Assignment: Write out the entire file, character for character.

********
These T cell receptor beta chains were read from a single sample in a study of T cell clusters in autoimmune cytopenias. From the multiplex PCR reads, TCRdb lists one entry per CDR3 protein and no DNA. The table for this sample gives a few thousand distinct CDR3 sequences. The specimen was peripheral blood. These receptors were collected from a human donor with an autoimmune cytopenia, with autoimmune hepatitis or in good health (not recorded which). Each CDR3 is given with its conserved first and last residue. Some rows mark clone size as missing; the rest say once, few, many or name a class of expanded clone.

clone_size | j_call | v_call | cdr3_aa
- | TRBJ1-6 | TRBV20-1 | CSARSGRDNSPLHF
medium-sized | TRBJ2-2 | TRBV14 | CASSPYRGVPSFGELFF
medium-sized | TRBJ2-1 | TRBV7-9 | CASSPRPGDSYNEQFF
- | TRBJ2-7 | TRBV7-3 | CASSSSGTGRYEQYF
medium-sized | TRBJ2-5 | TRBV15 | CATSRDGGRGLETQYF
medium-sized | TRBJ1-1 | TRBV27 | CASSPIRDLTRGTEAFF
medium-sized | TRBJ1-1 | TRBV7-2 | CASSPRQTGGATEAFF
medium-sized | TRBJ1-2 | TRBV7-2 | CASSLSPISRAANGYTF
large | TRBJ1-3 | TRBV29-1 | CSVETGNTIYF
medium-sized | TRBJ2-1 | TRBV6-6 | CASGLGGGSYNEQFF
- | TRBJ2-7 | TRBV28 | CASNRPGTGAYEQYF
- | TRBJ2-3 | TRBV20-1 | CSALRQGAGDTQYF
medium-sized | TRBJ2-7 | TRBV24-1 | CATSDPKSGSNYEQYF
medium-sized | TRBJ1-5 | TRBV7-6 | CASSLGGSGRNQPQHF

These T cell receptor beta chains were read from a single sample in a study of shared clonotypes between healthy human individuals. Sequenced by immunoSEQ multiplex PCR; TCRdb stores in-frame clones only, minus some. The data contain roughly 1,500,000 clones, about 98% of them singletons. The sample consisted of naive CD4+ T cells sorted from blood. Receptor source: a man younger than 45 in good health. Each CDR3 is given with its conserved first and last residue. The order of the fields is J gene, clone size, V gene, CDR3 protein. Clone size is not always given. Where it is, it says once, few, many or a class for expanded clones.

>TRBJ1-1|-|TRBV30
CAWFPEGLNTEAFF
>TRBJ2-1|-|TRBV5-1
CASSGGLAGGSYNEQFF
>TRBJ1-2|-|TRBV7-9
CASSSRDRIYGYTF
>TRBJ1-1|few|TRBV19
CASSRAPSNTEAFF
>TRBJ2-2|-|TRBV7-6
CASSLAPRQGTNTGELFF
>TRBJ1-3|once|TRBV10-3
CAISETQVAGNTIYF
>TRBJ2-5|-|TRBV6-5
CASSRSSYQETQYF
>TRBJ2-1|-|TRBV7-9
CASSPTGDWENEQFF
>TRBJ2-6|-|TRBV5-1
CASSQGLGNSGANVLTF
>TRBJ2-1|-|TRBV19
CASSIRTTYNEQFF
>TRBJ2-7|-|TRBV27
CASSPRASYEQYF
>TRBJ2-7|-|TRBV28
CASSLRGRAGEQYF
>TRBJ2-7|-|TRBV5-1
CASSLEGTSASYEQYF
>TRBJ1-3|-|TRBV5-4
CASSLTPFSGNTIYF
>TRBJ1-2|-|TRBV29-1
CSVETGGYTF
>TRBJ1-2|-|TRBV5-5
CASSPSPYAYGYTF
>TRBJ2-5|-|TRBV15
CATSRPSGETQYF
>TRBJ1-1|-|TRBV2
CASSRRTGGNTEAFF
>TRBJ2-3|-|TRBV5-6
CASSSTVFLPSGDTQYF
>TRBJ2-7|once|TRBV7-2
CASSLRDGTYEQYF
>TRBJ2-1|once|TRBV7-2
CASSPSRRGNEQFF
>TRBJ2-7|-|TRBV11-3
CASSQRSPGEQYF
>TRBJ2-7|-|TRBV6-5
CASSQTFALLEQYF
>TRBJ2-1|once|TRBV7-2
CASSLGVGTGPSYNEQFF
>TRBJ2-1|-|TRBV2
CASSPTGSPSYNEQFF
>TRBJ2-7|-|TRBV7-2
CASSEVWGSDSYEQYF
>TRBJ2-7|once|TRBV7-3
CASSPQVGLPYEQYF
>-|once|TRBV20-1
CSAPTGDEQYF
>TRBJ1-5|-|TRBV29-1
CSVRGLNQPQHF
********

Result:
These T cell receptor beta chains were read from a single sample in a study of T cell clusters in autoimmune cytopenias. From the multiplex PCR reads, TCRdb lists one entry per CDR3 protein and no DNA. The table for this sample gives a few thousand distinct CDR3 sequences. The specimen was peripheral blood. These receptors were collected from a human donor with an autoimmune cytopenia, with autoimmune hepatitis or in good health (not recorded which). Each CDR3 is given with its conserved first and last residue. Some rows mark clone size as missing; the rest say once, few, many or name a class of expanded clone.

clone_size | j_call | v_call | cdr3_aa
- | TRBJ1-6 | TRBV20-1 | CSARSGRDNSPLHF
medium-sized | TRBJ2-2 | TRBV14 | CASSPYRGVPSFGELFF
medium-sized | TRBJ2-1 | TRBV7-9 | CASSPRPGDSYNEQFF
- | TRBJ2-7 | TRBV7-3 | CASSSSGTGRYEQYF
medium-sized | TRBJ2-5 | TRBV15 | CATSRDGGRGLETQYF
medium-sized | TRBJ1-1 | TRBV27 | CASSPIRDLTRGTEAFF
medium-sized | TRBJ1-1 | TRBV7-2 | CASSPRQTGGATEAFF
medium-sized | TRBJ1-2 | TRBV7-2 | CASSLSPISRAANGYTF
large | TRBJ1-3 | TRBV29-1 | CSVETGNTIYF
medium-sized | TRBJ2-1 | TRBV6-6 | CASGLGGGSYNEQFF
- | TRBJ2-7 | TRBV28 | CASNRPGTGAYEQYF
- | TRBJ2-3 | TRBV20-1 | CSALRQGAGDTQYF
medium-sized | TRBJ2-7 | TRBV24-1 | CATSDPKSGSNYEQYF
medium-sized | TRBJ1-5 | TRBV7-6 | CASSLGGSGRNQPQHF

These T cell receptor beta chains were read from a single sample in a study of shared clonotypes between healthy human individuals. Sequenced by immunoSEQ multiplex PCR; TCRdb stores in-frame clones only, minus some. The data contain roughly 1,500,000 clones, about 98% of them singletons. The sample consisted of naive CD4+ T cells sorted from blood. Receptor source: a man younger than 45 in good health. Each CDR3 is given with its conserved first and last residue. The order of the fields is J gene, clone size, V gene, CDR3 protein. Clone size is not always given. Where it is, it says once, few, many or a class for expanded clones.

>TRBJ1-1|-|TRBV30
CAWFPEGLNTEAFF
>TRBJ2-1|-|TRBV5-1
CASSGGLAGGSYNEQFF
>TRBJ1-2|-|TRBV7-9
CASSSRDRIYGYTF
>TRBJ1-1|few|TRBV19
CASSRAPSNTEAFF
>TRBJ2-2|-|TRBV7-6
CASSLAPRQGTNTGELFF
>TRBJ1-3|once|TRBV10-3
CAISETQVAGNTIYF
>TRBJ2-5|-|TRBV6-5
CASSRSSYQETQYF
>TRBJ2-1|-|TRBV7-9
CASSPTGDWENEQFF
>TRBJ2-6|-|TRBV5-1
CASSQGLGNSGANVLTF
>TRBJ2-1|-|TRBV19
CASSIRTTYNEQFF
>TRBJ2-7|-|TRBV27
CASSPRASYEQYF
>TRBJ2-7|-|TRBV28
CASSLRGRAGEQYF
>TRBJ2-7|-|TRBV5-1
CASSLEGTSASYEQYF
>TRBJ1-3|-|TRBV5-4
CASSLTPFSGNTIYF
>TRBJ1-2|-|TRBV29-1
CSVETGGYTF
>TRBJ1-2|-|TRBV5-5
CASSPSPYAYGYTF
>TRBJ2-5|-|TRBV15
CATSRPSGETQYF
>TRBJ1-1|-|TRBV2
CASSRRTGGNTEAFF
>TRBJ2-3|-|TRBV5-6
CASSSTVFLPSGDTQYF
>TRBJ2-7|once|TRBV7-2
CASSLRDGTYEQYF
>TRBJ2-1|once|TRBV7-2
CASSPSRRGNEQFF
>TRBJ2-7|-|TRBV11-3
CASSQRSPGEQYF
>TRBJ2-7|-|TRBV6-5
CASSQTFALLEQYF
>TRBJ2-1|once|TRBV7-2
CASSLGVGTGPSYNEQFF
>TRBJ2-1|-|TRBV2
CASSPTGSPSYNEQFF
>TRBJ2-7|-|TRBV7-2
CASSEVWGSDSYEQYF
>TRBJ2-7|once|TRBV7-3
CASSPQVGLPYEQYF
>-|once|TRBV20-1
CSAPTGDEQYF
>TRBJ1-5|-|TRBV29-1
CSVRGLNQPQHF